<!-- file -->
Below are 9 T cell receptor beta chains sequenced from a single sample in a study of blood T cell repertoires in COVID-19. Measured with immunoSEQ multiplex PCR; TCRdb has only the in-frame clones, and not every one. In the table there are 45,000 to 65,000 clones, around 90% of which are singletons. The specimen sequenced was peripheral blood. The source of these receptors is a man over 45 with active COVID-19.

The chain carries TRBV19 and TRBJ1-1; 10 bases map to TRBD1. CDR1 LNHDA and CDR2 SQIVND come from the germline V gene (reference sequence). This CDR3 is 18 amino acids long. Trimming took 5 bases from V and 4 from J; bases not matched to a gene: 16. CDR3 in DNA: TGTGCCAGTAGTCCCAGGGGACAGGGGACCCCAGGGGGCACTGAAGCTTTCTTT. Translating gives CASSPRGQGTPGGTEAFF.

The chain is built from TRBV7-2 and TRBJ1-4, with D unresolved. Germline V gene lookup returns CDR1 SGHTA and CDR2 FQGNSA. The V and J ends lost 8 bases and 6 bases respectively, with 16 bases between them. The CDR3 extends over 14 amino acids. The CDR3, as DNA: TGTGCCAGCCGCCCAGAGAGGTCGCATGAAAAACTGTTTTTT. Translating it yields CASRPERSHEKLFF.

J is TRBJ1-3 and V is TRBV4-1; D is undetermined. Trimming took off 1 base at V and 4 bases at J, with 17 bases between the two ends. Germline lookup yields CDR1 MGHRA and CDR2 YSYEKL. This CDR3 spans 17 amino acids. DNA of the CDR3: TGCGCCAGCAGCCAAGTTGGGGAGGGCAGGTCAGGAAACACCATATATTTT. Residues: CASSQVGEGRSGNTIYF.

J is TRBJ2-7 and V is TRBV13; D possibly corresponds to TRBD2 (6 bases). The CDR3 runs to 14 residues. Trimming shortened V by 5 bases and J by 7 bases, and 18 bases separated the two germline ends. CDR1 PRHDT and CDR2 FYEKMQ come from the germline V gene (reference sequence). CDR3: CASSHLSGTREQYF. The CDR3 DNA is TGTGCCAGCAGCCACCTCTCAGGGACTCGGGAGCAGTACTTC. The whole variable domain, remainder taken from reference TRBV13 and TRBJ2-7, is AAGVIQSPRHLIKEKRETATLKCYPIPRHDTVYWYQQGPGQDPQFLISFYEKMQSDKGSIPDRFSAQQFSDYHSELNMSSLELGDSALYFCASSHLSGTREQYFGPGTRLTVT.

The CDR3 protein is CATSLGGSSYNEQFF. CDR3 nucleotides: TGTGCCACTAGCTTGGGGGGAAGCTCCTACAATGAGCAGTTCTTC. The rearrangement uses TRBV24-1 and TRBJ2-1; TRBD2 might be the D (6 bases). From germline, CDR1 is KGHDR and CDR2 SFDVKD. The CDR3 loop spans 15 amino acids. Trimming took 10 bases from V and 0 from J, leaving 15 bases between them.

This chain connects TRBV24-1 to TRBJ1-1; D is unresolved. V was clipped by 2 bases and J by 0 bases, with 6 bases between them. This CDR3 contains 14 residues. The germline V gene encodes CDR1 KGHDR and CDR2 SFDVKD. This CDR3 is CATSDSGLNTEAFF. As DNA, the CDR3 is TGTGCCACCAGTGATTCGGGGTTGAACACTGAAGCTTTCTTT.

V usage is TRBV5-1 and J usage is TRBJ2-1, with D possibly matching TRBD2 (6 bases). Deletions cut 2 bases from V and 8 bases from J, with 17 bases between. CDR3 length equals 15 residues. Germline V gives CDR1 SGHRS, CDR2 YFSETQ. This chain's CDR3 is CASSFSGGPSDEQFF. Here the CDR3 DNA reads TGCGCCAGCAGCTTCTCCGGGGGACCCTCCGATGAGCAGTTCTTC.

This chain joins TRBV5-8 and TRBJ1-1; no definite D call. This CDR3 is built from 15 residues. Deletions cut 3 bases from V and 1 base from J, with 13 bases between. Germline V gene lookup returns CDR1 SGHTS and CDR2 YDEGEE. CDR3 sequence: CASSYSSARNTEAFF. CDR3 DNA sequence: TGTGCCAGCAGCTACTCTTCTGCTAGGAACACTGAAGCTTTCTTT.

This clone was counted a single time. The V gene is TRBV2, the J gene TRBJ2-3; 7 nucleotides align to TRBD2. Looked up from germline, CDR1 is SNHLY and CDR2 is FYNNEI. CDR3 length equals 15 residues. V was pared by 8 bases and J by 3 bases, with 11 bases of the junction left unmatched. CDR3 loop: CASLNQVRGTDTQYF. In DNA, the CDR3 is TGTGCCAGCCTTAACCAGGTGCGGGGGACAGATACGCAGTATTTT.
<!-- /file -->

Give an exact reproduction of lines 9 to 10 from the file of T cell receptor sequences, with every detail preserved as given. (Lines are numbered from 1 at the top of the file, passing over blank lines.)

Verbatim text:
This chain joins TRBV5-8 and TRBJ1-1; no definite D call. This CDR3 is built from 15 residues. Deletions cut 3 bases from V and 1 base from J, with 13 bases between. Germline V gene lookup returns CDR1 SGHTS and CDR2 YDEGEE. CDR3 sequence: CASSYSSARNTEAFF. CDR3 DNA sequence: TGTGCCAGCAGCTACTCTTCTGCTAGGAACACTGAAGCTTTCTTT.

This clone was counted a single time. The V gene is TRBV2, the J gene TRBJ2-3; 7 nucleotides align to TRBD2. Looked up from germline, CDR1 is SNHLY and CDR2 is FYNNEI. CDR3 length equals 15 residues. V was pared by 8 bases and J by 3 bases, with 11 bases of the junction left unmatched. CDR3 loop: CASLNQVRGTDTQYF. In DNA, the CDR3 is TGTGCCAGCCTTAACCAGGTGCGGGGGACAGATACGCAGTATTTT.